Children of British-EU same-sex couples born overseas are being left ‘stateless’

Two women holding a baby

Children born outside the UK to British and European parents in same-sex relationships are being left in “limbo” without any form of citizenship.

British citizens who were born abroad, who have same-sex spouses from EU countries, told the Guardian that if their child is also born outside of the UK, they are not eligible for British citizenship. 

If the non-British parent comes from a country that does not recognise same-sex parents, couples have reported that their child is unable to get identity documents or passports from either country, leaving them “in limbo”. 

The Guardian explored the case of a three-year-old girl named Sara, born in Spain to a British and a Bulgarian mother. The newspaper explained that the child’s British mother, Jane, was born in Gibraltar but moved to the UK when she was two weeks old, and as such cannot pass her British citizenship on to her daughter.

While the UK Home Office has refused to issue the three-year-old with a passport, she also struggled with acquiring Bulgarian citizenship, as the country does not recognise same-sex parents. Court documents noted that the current model of birth certificates in Bulgaria only has one box for “mother” and another for “father”, and “only one name may appear in each box”.

In December 2021, the Court of Justice of the European Union (CJEU) ruled that Bulgaria must issue identity papers to a child of same-sex parents, and that all EU nations must respect such families.

You may like to watch

The court added that Bulgaria must recognise the Spanish birth certificate that was issued to Sara, which lists both her mothers as her parents, but does not need to issue a Bulgarian birth certificate.

The Guardian explained that the family had a final hearing on the case in November, and is now waiting for a decision from Bulgarian courts on whether the government will comply with the CJEU’s ruling.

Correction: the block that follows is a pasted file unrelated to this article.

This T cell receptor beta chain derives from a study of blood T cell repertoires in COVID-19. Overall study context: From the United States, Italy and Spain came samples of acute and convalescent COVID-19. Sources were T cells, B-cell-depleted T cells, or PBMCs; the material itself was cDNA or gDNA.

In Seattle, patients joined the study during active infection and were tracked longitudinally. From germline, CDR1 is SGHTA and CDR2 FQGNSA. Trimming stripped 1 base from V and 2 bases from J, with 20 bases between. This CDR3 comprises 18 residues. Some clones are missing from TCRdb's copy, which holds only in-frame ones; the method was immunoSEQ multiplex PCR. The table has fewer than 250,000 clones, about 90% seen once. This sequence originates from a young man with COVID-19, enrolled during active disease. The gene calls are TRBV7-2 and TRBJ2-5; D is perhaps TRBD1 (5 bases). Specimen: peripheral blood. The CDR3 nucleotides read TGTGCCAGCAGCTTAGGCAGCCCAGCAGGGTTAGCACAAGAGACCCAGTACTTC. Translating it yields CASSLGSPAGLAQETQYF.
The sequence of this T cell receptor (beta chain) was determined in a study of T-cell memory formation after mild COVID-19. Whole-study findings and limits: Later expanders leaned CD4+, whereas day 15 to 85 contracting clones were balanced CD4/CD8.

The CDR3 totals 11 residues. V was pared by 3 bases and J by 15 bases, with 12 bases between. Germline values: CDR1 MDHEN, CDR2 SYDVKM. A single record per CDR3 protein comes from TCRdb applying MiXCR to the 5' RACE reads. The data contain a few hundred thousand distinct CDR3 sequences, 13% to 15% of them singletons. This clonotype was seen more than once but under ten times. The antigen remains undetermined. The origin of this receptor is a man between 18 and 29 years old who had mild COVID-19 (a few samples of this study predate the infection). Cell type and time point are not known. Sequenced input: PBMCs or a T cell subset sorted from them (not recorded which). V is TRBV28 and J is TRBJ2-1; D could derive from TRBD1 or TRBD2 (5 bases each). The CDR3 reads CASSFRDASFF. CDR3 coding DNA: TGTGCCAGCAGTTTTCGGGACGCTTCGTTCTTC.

Jane told the newspaper: “It is hard to watch our friends with young children travel and visit family and friends in other countries when we know we can’t.

“We have relatives who are elderly who have not yet met Sara – and we fear that, if we aren’t able to travel with her soon, they never will. The thought of that is so heartbreaking.”

On 7 December, the European Commission released a proposal stating that parenthood established in an EU member state should be recognised in all the other member states; this means that countries that do not recognise same-sex parents would have to accept a child like Sara, born in a country which does acknowledge same-sex parenthood.

Didier Reynders, EU commissioner for justice, said in a statement: “All children should have the same rights irrespective of how they were conceived or born and of their type of family. 

“Today’s proposal aims to guarantee that the fundamental rights of children are not put at risk in cross-border situations within the European Union. 

“Thanks to the new rules, all children and families would enjoy the rights derived from parenthood under national law in all the Member States, once their parenthood has been established in one Member State.”

ILGA-Europe added in a tweet: “Ensuring that children have their parents fully recognised when moving across the EU is an essential condition for their best interests and their fundamental rights.

“We welcome this proposed law that will reduce serious problems that rainbow families face when moving in the EU.”

PinkNews has contacted the Home Office for comment.